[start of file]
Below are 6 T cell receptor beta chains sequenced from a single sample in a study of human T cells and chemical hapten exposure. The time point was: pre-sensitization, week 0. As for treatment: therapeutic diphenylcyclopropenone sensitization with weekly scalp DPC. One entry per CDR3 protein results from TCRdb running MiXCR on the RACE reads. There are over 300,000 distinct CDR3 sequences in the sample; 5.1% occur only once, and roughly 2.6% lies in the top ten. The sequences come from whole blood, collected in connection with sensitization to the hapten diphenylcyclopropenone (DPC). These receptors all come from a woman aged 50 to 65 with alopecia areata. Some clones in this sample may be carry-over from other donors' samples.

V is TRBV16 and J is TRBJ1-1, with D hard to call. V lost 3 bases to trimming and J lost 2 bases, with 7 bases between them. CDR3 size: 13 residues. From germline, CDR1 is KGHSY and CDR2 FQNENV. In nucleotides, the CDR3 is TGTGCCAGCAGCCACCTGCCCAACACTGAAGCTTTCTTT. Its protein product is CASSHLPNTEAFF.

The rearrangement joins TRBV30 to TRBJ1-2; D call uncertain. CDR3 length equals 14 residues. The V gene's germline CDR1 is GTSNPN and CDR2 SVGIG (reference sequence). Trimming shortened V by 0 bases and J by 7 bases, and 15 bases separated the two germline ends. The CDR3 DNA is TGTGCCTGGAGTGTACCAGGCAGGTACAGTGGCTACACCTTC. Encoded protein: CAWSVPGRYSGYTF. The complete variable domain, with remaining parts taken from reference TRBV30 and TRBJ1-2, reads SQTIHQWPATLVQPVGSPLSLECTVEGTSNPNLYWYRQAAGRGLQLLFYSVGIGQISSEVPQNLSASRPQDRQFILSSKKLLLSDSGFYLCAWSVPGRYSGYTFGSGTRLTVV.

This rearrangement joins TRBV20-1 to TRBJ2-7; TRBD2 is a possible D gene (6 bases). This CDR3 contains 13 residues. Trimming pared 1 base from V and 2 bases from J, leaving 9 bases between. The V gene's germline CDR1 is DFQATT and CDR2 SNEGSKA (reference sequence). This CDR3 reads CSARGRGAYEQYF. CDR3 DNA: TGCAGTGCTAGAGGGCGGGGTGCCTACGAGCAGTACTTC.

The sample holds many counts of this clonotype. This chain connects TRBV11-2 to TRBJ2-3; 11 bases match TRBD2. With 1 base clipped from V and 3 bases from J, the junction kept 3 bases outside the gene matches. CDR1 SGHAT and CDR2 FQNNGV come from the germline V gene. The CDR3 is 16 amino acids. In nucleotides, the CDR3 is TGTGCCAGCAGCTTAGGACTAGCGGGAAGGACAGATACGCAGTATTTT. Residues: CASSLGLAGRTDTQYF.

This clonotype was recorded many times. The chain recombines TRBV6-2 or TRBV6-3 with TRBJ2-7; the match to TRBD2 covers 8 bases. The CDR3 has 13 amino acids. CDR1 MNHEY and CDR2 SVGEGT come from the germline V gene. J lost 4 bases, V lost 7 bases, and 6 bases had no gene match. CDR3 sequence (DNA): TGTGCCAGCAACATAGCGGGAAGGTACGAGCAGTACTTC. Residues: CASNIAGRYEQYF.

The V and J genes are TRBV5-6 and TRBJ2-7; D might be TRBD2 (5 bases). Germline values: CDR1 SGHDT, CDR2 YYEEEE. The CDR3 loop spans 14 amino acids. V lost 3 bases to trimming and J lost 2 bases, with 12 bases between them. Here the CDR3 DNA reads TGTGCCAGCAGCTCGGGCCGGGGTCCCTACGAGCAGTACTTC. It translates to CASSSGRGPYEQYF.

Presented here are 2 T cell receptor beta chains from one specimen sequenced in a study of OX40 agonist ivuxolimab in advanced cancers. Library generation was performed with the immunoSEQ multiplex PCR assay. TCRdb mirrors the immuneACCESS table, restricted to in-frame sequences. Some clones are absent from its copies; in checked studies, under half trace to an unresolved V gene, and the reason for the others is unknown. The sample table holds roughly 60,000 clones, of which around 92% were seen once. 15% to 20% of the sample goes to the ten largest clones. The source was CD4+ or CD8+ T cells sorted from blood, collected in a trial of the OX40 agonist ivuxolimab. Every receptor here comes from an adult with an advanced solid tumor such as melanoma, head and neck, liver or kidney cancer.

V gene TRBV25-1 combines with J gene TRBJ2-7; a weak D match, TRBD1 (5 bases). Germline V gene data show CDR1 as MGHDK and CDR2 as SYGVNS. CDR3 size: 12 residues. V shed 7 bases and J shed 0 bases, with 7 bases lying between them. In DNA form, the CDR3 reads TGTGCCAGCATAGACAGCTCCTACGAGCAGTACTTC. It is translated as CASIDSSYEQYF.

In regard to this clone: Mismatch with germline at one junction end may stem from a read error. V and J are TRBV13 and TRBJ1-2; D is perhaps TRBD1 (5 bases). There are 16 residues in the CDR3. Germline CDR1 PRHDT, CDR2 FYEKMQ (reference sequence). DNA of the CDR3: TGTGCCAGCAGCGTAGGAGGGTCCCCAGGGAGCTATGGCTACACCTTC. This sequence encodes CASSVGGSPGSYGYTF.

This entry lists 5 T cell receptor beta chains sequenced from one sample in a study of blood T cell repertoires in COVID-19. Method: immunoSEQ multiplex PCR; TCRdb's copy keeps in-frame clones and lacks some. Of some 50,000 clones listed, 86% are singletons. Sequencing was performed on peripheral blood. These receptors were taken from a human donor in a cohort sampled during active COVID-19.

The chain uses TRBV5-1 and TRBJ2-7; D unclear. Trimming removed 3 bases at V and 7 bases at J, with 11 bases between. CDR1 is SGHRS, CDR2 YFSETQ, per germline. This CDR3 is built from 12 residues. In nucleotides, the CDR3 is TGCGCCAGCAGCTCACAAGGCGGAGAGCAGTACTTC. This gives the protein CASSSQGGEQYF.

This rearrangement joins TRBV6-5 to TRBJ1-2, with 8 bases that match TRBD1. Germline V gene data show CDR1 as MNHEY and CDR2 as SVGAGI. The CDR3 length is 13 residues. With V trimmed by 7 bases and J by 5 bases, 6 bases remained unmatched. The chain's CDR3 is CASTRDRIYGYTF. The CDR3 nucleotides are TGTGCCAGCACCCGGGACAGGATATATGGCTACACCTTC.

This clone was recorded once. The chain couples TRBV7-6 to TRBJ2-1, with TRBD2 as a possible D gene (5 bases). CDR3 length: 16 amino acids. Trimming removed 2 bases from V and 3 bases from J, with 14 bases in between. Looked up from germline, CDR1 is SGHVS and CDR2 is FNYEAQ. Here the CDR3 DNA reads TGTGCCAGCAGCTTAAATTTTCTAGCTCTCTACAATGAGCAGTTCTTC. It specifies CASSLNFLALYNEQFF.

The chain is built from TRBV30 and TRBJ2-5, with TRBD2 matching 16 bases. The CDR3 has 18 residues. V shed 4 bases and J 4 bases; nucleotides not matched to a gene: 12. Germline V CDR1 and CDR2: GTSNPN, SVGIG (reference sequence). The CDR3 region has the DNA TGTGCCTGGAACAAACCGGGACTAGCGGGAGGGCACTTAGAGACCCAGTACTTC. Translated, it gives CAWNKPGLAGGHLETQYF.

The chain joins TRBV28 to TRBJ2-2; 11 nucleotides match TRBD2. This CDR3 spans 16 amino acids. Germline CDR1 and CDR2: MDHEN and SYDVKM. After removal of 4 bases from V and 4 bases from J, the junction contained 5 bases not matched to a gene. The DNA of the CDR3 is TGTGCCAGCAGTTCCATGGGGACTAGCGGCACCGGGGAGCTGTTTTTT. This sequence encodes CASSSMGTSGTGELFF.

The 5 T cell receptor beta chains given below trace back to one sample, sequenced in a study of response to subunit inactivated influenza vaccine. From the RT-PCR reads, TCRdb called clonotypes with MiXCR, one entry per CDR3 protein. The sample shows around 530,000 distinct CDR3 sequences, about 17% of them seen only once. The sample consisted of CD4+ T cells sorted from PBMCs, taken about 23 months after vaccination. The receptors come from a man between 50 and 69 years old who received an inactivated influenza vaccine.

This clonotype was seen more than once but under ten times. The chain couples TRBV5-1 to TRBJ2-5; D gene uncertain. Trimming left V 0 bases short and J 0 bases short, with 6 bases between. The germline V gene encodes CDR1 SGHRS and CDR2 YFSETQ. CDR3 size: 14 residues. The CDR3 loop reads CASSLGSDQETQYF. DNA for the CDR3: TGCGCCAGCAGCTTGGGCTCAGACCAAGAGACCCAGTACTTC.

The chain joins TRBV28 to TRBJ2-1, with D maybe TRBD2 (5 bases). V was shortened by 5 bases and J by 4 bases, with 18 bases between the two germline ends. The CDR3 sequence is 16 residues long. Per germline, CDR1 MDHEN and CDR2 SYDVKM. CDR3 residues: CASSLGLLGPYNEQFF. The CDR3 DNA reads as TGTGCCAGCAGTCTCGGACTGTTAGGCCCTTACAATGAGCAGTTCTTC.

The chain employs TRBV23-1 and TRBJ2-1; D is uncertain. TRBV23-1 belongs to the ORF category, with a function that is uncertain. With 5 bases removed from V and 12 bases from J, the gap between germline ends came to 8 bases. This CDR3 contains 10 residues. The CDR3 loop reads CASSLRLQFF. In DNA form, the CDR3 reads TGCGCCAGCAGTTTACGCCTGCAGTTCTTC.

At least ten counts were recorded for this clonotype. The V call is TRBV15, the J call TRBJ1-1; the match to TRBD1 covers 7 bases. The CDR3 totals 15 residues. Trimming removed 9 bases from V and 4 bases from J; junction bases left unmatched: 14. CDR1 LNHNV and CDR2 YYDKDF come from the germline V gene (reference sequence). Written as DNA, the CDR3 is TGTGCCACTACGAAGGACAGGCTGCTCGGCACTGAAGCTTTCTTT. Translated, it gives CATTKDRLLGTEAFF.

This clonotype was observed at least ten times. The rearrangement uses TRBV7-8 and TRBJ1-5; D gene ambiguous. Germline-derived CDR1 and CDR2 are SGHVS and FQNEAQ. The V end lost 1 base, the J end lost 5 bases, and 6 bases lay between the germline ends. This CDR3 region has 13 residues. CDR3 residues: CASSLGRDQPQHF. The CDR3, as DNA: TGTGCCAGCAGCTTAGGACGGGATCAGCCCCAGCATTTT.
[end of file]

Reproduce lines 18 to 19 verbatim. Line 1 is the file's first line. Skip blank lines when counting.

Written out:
This clonotype was seen more than once but under ten times. The chain couples TRBV5-1 to TRBJ2-5; D gene uncertain. Trimming left V 0 bases short and J 0 bases short, with 6 bases between. The germline V gene encodes CDR1 SGHRS and CDR2 YFSETQ. CDR3 size: 14 residues. The CDR3 loop reads CASSLGSDQETQYF. DNA for the CDR3: TGCGCCAGCAGCTTGGGCTCAGACCAAGAGACCCAGTACTTC.

The chain joins TRBV28 to TRBJ2-1, with D maybe TRBD2 (5 bases). V was shortened by 5 bases and J by 4 bases, with 18 bases between the two germline ends. The CDR3 sequence is 16 residues long. Per germline, CDR1 MDHEN and CDR2 SYDVKM. CDR3 residues: CASSLGLLGPYNEQFF. The CDR3 DNA reads as TGTGCCAGCAGTCTCGGACTGTTAGGCCCTTACAATGAGCAGTTCTTC.